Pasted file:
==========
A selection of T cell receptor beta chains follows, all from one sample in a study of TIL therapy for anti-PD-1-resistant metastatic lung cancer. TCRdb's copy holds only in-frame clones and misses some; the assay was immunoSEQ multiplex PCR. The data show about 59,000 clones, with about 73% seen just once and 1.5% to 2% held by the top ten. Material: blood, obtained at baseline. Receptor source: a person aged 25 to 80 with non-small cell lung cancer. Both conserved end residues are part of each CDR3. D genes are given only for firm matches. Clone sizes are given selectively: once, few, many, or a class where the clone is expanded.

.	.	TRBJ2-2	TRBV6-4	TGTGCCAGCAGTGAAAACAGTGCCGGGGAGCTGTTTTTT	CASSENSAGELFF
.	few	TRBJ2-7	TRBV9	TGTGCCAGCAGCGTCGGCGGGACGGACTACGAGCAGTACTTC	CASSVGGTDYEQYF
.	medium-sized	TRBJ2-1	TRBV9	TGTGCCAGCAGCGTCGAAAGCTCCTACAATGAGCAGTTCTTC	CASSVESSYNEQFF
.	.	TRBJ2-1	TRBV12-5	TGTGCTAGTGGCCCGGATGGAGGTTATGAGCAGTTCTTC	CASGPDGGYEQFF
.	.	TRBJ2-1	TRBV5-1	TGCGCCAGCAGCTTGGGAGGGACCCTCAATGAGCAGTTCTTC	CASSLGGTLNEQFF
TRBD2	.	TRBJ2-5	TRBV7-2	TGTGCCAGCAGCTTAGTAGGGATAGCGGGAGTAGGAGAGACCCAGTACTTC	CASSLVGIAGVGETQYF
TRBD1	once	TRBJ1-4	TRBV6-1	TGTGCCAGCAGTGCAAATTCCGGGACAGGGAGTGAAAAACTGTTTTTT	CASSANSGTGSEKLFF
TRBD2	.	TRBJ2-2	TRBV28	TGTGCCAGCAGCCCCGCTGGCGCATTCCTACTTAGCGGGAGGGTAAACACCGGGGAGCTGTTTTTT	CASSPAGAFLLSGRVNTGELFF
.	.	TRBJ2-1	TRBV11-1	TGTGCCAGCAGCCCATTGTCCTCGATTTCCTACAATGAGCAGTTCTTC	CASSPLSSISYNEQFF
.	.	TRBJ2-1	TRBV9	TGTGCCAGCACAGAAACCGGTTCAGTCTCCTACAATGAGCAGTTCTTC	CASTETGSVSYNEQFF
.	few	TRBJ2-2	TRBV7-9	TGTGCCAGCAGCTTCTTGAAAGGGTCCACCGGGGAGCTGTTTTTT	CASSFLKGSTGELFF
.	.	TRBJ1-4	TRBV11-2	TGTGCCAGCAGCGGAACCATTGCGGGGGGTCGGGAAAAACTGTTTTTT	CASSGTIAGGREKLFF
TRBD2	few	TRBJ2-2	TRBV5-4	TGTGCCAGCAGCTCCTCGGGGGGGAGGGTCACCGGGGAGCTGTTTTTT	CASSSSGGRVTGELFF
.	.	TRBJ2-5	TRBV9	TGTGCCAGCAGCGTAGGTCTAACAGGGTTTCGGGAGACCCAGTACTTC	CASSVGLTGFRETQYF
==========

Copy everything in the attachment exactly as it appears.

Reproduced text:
A selection of T cell receptor beta chains follows, all from one sample in a study of TIL therapy for anti-PD-1-resistant metastatic lung cancer. TCRdb's copy holds only in-frame clones and misses some; the assay was immunoSEQ multiplex PCR. The data show about 59,000 clones, with about 73% seen just once and 1.5% to 2% held by the top ten. Material: blood, obtained at baseline. Receptor source: a person aged 25 to 80 with non-small cell lung cancer. Both conserved end residues are part of each CDR3. D genes are given only for firm matches. Clone sizes are given selectively: once, few, many, or a class where the clone is expanded.

.	.	TRBJ2-2	TRBV6-4	TGTGCCAGCAGTGAAAACAGTGCCGGGGAGCTGTTTTTT	CASSENSAGELFF
.	few	TRBJ2-7	TRBV9	TGTGCCAGCAGCGTCGGCGGGACGGACTACGAGCAGTACTTC	CASSVGGTDYEQYF
.	medium-sized	TRBJ2-1	TRBV9	TGTGCCAGCAGCGTCGAAAGCTCCTACAATGAGCAGTTCTTC	CASSVESSYNEQFF
.	.	TRBJ2-1	TRBV12-5	TGTGCTAGTGGCCCGGATGGAGGTTATGAGCAGTTCTTC	CASGPDGGYEQFF
.	.	TRBJ2-1	TRBV5-1	TGCGCCAGCAGCTTGGGAGGGACCCTCAATGAGCAGTTCTTC	CASSLGGTLNEQFF
TRBD2	.	TRBJ2-5	TRBV7-2	TGTGCCAGCAGCTTAGTAGGGATAGCGGGAGTAGGAGAGACCCAGTACTTC	CASSLVGIAGVGETQYF
TRBD1	once	TRBJ1-4	TRBV6-1	TGTGCCAGCAGTGCAAATTCCGGGACAGGGAGTGAAAAACTGTTTTTT	CASSANSGTGSEKLFF
TRBD2	.	TRBJ2-2	TRBV28	TGTGCCAGCAGCCCCGCTGGCGCATTCCTACTTAGCGGGAGGGTAAACACCGGGGAGCTGTTTTTT	CASSPAGAFLLSGRVNTGELFF
.	.	TRBJ2-1	TRBV11-1	TGTGCCAGCAGCCCATTGTCCTCGATTTCCTACAATGAGCAGTTCTTC	CASSPLSSISYNEQFF
.	.	TRBJ2-1	TRBV9	TGTGCCAGCACAGAAACCGGTTCAGTCTCCTACAATGAGCAGTTCTTC	CASTETGSVSYNEQFF
.	few	TRBJ2-2	TRBV7-9	TGTGCCAGCAGCTTCTTGAAAGGGTCCACCGGGGAGCTGTTTTTT	CASSFLKGSTGELFF
.	.	TRBJ1-4	TRBV11-2	TGTGCCAGCAGCGGAACCATTGCGGGGGGTCGGGAAAAACTGTTTTTT	CASSGTIAGGREKLFF
TRBD2	few	TRBJ2-2	TRBV5-4	TGTGCCAGCAGCTCCTCGGGGGGGAGGGTCACCGGGGAGCTGTTTTTT	CASSSSGGRVTGELFF
.	.	TRBJ2-5	TRBV9	TGTGCCAGCAGCGTAGGTCTAACAGGGTTTCGGGAGACCCAGTACTTC	CASSVGLTGFRETQYF